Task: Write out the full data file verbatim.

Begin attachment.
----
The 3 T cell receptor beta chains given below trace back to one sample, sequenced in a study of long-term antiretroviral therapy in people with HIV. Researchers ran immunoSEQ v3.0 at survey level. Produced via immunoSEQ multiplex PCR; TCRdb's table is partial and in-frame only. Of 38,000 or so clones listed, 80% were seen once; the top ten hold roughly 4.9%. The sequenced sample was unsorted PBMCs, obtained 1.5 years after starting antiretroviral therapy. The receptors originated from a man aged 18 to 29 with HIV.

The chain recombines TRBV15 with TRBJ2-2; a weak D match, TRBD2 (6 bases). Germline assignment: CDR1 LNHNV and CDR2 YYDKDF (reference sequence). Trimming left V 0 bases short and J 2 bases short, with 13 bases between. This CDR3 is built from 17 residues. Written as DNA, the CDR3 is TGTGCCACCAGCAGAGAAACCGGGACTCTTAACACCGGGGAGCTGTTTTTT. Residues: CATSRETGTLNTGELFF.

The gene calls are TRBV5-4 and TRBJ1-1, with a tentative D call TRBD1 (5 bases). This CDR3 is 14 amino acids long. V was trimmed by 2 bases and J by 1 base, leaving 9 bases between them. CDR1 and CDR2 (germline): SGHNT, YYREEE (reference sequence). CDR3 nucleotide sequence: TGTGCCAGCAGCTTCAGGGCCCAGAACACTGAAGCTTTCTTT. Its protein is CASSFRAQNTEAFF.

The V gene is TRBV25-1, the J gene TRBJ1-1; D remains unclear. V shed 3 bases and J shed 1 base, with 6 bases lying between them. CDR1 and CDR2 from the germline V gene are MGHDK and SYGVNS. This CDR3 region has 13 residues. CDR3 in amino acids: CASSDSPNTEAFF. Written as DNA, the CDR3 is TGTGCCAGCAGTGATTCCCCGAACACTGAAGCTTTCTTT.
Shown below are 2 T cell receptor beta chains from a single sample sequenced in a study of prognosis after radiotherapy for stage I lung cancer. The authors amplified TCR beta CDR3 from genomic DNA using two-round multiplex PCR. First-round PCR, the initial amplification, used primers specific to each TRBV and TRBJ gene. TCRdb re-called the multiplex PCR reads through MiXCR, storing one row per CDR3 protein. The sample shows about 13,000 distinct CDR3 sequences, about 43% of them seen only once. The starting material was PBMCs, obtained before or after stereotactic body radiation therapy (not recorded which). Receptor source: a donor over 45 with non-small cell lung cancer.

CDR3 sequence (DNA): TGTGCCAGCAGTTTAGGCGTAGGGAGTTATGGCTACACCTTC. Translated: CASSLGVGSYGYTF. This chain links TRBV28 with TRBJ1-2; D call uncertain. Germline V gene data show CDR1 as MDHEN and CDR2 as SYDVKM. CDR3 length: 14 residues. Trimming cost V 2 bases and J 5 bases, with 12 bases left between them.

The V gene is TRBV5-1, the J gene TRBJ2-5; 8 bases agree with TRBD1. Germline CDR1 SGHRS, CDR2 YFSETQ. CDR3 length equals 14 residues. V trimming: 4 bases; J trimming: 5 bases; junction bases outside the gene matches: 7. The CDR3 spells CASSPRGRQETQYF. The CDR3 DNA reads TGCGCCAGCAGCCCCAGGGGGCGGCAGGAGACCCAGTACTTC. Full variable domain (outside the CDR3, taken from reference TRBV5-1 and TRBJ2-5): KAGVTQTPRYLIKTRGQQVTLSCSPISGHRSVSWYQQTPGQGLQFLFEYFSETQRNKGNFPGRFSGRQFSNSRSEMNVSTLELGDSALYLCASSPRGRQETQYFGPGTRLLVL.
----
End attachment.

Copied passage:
The 3 T cell receptor beta chains given below trace back to one sample, sequenced in a study of long-term antiretroviral therapy in people with HIV. Researchers ran immunoSEQ v3.0 at survey level. Produced via immunoSEQ multiplex PCR; TCRdb's table is partial and in-frame only. Of 38,000 or so clones listed, 80% were seen once; the top ten hold roughly 4.9%. The sequenced sample was unsorted PBMCs, obtained 1.5 years after starting antiretroviral therapy. The receptors originated from a man aged 18 to 29 with HIV.

The chain recombines TRBV15 with TRBJ2-2; a weak D match, TRBD2 (6 bases). Germline assignment: CDR1 LNHNV and CDR2 YYDKDF (reference sequence). Trimming left V 0 bases short and J 2 bases short, with 13 bases between. This CDR3 is built from 17 residues. Written as DNA, the CDR3 is TGTGCCACCAGCAGAGAAACCGGGACTCTTAACACCGGGGAGCTGTTTTTT. Residues: CATSRETGTLNTGELFF.

The gene calls are TRBV5-4 and TRBJ1-1, with a tentative D call TRBD1 (5 bases). This CDR3 is 14 amino acids long. V was trimmed by 2 bases and J by 1 base, leaving 9 bases between them. CDR1 and CDR2 (germline): SGHNT, YYREEE (reference sequence). CDR3 nucleotide sequence: TGTGCCAGCAGCTTCAGGGCCCAGAACACTGAAGCTTTCTTT. Its protein is CASSFRAQNTEAFF.

The V gene is TRBV25-1, the J gene TRBJ1-1; D remains unclear. V shed 3 bases and J shed 1 base, with 6 bases lying between them. CDR1 and CDR2 from the germline V gene are MGHDK and SYGVNS. This CDR3 region has 13 residues. CDR3 in amino acids: CASSDSPNTEAFF. Written as DNA, the CDR3 is TGTGCCAGCAGTGATTCCCCGAACACTGAAGCTTTCTTT.
Shown below are 2 T cell receptor beta chains from a single sample sequenced in a study of prognosis after radiotherapy for stage I lung cancer. The authors amplified TCR beta CDR3 from genomic DNA using two-round multiplex PCR. First-round PCR, the initial amplification, used primers specific to each TRBV and TRBJ gene. TCRdb re-called the multiplex PCR reads through MiXCR, storing one row per CDR3 protein. The sample shows about 13,000 distinct CDR3 sequences, about 43% of them seen only once. The starting material was PBMCs, obtained before or after stereotactic body radiation therapy (not recorded which). Receptor source: a donor over 45 with non-small cell lung cancer.

CDR3 sequence (DNA): TGTGCCAGCAGTTTAGGCGTAGGGAGTTATGGCTACACCTTC. Translated: CASSLGVGSYGYTF. This chain links TRBV28 with TRBJ1-2; D call uncertain. Germline V gene data show CDR1 as MDHEN and CDR2 as SYDVKM. CDR3 length: 14 residues. Trimming cost V 2 bases and J 5 bases, with 12 bases left between them.

The V gene is TRBV5-1, the J gene TRBJ2-5; 8 bases agree with TRBD1. Germline CDR1 SGHRS, CDR2 YFSETQ. CDR3 length equals 14 residues. V trimming: 4 bases; J trimming: 5 bases; junction bases outside the gene matches: 7. The CDR3 spells CASSPRGRQETQYF. The CDR3 DNA reads TGCGCCAGCAGCCCCAGGGGGCGGCAGGAGACCCAGTACTTC. Full variable domain (outside the CDR3, taken from reference TRBV5-1 and TRBJ2-5): KAGVTQTPRYLIKTRGQQVTLSCSPISGHRSVSWYQQTPGQGLQFLFEYFSETQRNKGNFPGRFSGRQFSNSRSEMNVSTLELGDSALYLCASSPRGRQETQYFGPGTRLLVL.